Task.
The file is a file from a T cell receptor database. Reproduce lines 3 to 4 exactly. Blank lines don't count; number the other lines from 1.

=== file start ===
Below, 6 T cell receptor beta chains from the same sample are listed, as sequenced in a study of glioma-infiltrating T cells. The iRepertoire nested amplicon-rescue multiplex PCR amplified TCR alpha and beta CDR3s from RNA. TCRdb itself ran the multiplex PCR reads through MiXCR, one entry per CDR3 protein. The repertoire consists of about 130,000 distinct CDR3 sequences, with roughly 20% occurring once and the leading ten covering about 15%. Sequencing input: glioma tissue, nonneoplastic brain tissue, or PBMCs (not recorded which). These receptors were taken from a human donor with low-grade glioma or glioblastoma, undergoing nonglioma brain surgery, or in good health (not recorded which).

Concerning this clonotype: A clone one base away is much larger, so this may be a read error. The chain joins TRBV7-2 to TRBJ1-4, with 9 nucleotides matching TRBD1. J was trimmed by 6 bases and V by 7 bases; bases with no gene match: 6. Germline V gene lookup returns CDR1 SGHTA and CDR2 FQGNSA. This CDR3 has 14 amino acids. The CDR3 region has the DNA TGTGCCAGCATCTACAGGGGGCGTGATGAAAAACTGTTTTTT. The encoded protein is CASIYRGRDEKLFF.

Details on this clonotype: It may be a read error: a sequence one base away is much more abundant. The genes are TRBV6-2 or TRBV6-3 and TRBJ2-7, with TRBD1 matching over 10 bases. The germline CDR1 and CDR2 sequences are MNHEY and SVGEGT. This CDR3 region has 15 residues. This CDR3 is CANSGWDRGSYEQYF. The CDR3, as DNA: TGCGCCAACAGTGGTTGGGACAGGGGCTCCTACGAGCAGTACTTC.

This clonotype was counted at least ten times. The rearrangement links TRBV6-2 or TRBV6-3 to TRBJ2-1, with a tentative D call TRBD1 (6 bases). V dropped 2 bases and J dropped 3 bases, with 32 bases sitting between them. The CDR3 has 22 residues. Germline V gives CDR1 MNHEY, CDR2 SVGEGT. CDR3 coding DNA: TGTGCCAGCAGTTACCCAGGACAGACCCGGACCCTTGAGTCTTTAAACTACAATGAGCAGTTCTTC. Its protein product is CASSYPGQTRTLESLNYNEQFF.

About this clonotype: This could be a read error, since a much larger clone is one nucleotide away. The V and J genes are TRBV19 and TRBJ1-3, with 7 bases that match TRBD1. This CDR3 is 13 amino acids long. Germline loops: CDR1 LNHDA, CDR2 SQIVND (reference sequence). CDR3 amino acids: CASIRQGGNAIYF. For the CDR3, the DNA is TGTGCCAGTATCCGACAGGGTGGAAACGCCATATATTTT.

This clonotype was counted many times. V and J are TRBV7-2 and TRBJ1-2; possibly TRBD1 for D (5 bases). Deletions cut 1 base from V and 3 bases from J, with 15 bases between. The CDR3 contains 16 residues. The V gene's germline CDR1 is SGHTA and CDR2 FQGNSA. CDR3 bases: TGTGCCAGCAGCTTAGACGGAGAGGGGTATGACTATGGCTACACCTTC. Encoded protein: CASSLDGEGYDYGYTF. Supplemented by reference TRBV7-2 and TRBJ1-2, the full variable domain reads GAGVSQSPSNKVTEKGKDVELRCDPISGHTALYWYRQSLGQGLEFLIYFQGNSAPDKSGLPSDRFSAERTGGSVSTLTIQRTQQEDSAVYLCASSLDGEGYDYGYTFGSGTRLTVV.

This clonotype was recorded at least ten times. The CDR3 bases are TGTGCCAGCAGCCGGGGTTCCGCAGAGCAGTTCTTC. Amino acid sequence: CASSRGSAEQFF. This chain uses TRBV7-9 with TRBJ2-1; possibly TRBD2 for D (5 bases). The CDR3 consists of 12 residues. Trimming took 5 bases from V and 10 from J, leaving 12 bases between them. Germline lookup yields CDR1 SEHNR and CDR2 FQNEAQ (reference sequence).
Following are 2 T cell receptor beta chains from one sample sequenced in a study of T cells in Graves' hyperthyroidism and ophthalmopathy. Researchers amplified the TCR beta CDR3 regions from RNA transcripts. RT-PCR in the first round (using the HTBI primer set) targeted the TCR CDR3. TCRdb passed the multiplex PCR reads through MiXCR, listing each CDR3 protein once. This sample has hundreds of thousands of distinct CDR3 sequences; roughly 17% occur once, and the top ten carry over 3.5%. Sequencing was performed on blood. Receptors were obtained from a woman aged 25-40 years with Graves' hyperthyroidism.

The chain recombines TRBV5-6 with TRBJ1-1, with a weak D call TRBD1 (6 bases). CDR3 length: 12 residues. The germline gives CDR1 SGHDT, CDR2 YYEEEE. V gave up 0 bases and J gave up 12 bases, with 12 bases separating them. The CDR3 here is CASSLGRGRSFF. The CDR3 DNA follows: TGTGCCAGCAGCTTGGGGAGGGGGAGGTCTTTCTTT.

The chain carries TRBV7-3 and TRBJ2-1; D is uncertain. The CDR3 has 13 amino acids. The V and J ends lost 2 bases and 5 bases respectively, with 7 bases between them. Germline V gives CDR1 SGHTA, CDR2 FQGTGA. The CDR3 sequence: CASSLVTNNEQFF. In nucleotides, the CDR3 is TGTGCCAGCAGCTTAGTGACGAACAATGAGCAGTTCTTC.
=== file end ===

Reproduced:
Details on this clonotype: It may be a read error: a sequence one base away is much more abundant. The genes are TRBV6-2 or TRBV6-3 and TRBJ2-7, with TRBD1 matching over 10 bases. The germline CDR1 and CDR2 sequences are MNHEY and SVGEGT. This CDR3 region has 15 residues. This CDR3 is CANSGWDRGSYEQYF. The CDR3, as DNA: TGCGCCAACAGTGGTTGGGACAGGGGCTCCTACGAGCAGTACTTC.

This clonotype was counted at least ten times. The rearrangement links TRBV6-2 or TRBV6-3 to TRBJ2-1, with a tentative D call TRBD1 (6 bases). V dropped 2 bases and J dropped 3 bases, with 32 bases sitting between them. The CDR3 has 22 residues. Germline V gives CDR1 MNHEY, CDR2 SVGEGT. CDR3 coding DNA: TGTGCCAGCAGTTACCCAGGACAGACCCGGACCCTTGAGTCTTTAAACTACAATGAGCAGTTCTTC. Its protein product is CASSYPGQTRTLESLNYNEQFF.